We all want to stay healthy and independent as we get older. Everyone knows keeping our bodies in good shape is key; but did you know we can actively engage in keeping our minds healthy, too?
Aging well depends on your genes, lifestyle choices and environment. Genetic factors are passed down from a parent to child and cannot be controlled, but we can control our lifestyle choices, making good decisions to help maintain a healthy body and brain.
Even if we’re healthy, normal changes in memory and learning as we age may include challenges with multitasking, increased difficulty finding words, and a mild decrease in the ability to pay attention. The good news is, at any age, we can still improve skills, learn new things, create new memories, and improve our vocabulary.
The brain is our most complex organ, and is also one of the most important. That’s why it’s critical that we keep it healthy now, and as we age. We should strive for five major goals:
• Eat healthy. Good nutrition is an important part of any healthy lifestyle, but it also contributes to brain health. Fruits, vegetables, and whole grains should be a major part of any diet. Choose lean meats, fish, or poultry, as well as low- or non-fat dairy. Eat less sugar, salt, and solid fat; control portion sizes; and stay hydrated.
• Exercise regularly. Staying active can improve heart and circulatory health and is one of the most important things we can do to stay healthy. Remember, what’s good for your heart is good for your brain! Regular exercise reduces the risk of diabetes, heart disease, depression, and stroke; can help prevent falls; and may improve connections among brain cells. Talk to a health care provider about what activities are best for you — and remember many exercise routines can be modified to suit each individual’s fitness level.
• Keep our brains active. When we learn new things, we engage our brain. Pick up a hobby, such as doing puzzles or word games, or join a club in our community. An active mind may help maintain learning, remembering, and thinking skills.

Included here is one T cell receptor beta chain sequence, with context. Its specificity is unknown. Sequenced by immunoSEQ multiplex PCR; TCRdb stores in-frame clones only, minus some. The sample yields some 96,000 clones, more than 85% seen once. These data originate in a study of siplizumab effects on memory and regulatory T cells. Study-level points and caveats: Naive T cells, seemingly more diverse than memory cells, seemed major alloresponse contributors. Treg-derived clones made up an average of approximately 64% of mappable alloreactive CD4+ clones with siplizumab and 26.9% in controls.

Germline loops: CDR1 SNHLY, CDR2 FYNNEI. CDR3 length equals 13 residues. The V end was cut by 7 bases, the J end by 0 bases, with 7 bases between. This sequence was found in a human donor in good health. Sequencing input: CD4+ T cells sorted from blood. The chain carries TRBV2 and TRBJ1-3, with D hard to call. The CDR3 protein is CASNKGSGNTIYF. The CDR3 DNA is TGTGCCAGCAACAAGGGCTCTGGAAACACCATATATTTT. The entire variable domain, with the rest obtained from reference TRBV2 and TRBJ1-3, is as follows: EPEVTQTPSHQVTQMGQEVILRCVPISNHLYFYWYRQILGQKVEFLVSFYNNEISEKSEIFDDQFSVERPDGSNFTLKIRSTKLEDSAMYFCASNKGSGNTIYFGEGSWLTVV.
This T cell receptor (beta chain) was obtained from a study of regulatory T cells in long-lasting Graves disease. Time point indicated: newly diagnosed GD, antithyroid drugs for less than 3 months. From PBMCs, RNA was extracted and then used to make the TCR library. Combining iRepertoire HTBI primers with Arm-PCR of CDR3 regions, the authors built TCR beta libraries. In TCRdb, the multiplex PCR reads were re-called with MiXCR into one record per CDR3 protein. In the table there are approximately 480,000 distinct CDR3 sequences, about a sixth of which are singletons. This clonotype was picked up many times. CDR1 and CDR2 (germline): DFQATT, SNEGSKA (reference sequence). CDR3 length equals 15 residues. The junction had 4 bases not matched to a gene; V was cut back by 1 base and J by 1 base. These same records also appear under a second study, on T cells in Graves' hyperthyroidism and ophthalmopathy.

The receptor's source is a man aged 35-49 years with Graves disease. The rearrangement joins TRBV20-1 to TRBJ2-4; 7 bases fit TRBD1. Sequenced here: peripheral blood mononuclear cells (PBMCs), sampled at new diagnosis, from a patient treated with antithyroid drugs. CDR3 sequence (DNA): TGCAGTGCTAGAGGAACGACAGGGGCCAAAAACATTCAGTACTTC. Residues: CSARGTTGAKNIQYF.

• Make social connections. Social isolation is a critical risk for both older adults and family caregivers. Social isolation has been demonstrated to lead to numerous detrimental health effects, including increased falls and an increased risk for dementia. Take part in meaningful activities, such as volunteering, joining a social club, or trying programs at a community center.
• Get enough sleep. Without adequate sleep, we’re more likely to feel depressed, have attention and memory problems, or experience an injury. We should strive for 7-8 hours of sleep each night. If you suffer from a common sleep disorder, such as sleep apnea, insomnia, narcolepsy, or Restless Leg Syndrome, talk to your health care provider about devices, medicine, or relaxation techniques that may help.
There are other possible threats to our brain health that can occur at any age, including accidents, excessive alcohol use, smoking, certain medications or improper use of medicine, other health conditions, and poor stress management.
It can be difficult to take in all the things that can affect brain health. Ask yourself, “What am I already doing well? What is one thing I could do better?”
Then start with small steps in the right direction: Schedule a physical exam, review medicines with your doctor or pharmacist, add one daily serving of vegetables to your diet, take a 10-minute walk a few times each week, or join a community center to take advantage of local activities and social connections.
Adopting healthy habits, staying involved in our community, using preventive services, and managing health conditions and medicine may help us all maintain a healthy body and brain.
Clare Edwards, MPH, CPH, is the community education and initiatives manager at SourcePoint. Learn more at MySourcePoint.org or call 740-363-6677.